The Southwestern Historical Quarterly, Volume 36, July 1932 - April, 1933 Page: 168
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Southwestern Historical Quarterly
Britain, as related in the second chapter. His efforts, however, to
secure the aid of European powers to force Mexico to sign a treaty
of peace, recognizing the independence of Texas, proved futile.
Chapter Three is given to the failure of General Hamilton to
obtain financial aid or other concrete results, which failure he
ascribed to the unsettled conditions of Europe. Accompanied by
Captain Victor Pirson, confidential agent for Belgium, Hamilton
returned to Austin, where he found himself under fire by press and
politicians. Pirson, however, obtained concessions from the gov-
ernment of Texas for large land grants for Belgian colonization,
with which he returned to Europe.
Upon the departure from Paris of Hamilton, George S. Mc-
Intosh, was named charge d'affaires and resumed the delicate and
difficult negotiations which were later taken up by Dr. Ashbel
Smith, who became the Texas charge d'affaires to London and Paris
in 1842. Particularly emphatic was his protest against the con-
struction in British shipyards, of two warships, Guadalupe and
Montezuma, for Mexico. This question of neutrality embarrassed
Lord Aberdeen. Smith proposed triple mediation by France, Great
Britain, and the United States between Texas and Mexico. This
movement for peace was futile, although France consented to act
as one of the mediators. Smith entered into negotiations with
Spain, in which the relations of Cuban commerce with Mexico and
Texas became factors and in which Washington Irving, then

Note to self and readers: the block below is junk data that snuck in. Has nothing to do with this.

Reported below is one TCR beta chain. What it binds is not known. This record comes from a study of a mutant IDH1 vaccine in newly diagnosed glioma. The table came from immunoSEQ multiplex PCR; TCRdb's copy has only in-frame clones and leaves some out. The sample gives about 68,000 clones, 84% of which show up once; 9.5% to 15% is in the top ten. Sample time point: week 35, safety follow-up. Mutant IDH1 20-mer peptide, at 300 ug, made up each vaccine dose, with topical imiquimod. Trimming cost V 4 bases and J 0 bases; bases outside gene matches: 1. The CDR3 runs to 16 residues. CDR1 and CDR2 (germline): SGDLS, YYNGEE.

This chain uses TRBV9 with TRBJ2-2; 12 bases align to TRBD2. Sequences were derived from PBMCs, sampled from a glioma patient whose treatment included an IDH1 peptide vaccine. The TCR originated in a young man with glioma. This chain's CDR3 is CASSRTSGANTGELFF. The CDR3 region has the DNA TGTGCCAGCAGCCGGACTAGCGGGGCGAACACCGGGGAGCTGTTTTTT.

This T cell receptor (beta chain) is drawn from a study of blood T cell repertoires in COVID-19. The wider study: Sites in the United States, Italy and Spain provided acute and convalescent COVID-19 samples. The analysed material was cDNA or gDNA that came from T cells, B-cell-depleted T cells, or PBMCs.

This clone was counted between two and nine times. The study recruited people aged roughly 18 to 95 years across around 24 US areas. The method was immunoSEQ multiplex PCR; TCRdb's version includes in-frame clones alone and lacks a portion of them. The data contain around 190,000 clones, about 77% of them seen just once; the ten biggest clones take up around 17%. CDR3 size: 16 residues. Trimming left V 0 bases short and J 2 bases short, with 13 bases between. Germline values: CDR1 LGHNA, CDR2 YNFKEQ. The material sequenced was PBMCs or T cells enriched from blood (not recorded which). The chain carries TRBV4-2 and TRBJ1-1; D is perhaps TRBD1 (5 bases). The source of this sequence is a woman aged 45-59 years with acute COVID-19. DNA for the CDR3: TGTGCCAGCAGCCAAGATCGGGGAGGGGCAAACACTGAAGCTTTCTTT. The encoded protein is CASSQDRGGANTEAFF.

United States minister at Madrid, took part. In 1843, Texas sent
William Henry Daingerfield to Europe to negotiate treaties with
the Hanseatic cities of Hamburg, Bremen, and Lubeck. Dainger-
field arrived in Havre on June 5, repaired to London to confer
with Smith, and arrived in Paris on July 24. There, great satis-
faction was expressed over the suspension of hostilities between
Texas and Mexico. Proceeding to Frankfort, Daingerfield was
presented to Burgomaster Frederic de Meyer, expressing a desire
for a commercial treaty with the then free city and with the
German Zoll Verein. Proceeding to The Hague, Holland having
been the second European nation to recognize the independence of
Texas, he presented his credentials to Minister of Foreign Affairs
Schimmelpennick. He was accorded a brilliant reception, mainly
through the friendliness of Charles Hughes, the United States
charge d'affaires. Proceeding to Brussels, Daingerfield was granted
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Texas State Historical Association. The Southwestern Historical Quarterly, Volume 36, July 1932 - April, 1933, periodical, 1933; Austin, Texas. (texashistory.unt.edu/ark:/67531/metapth101093/m1/182/: accessed August 21, 2017), University of North Texas Libraries, The Portal to Texas History, texashistory.unt.edu; crediting Texas State Historical Association.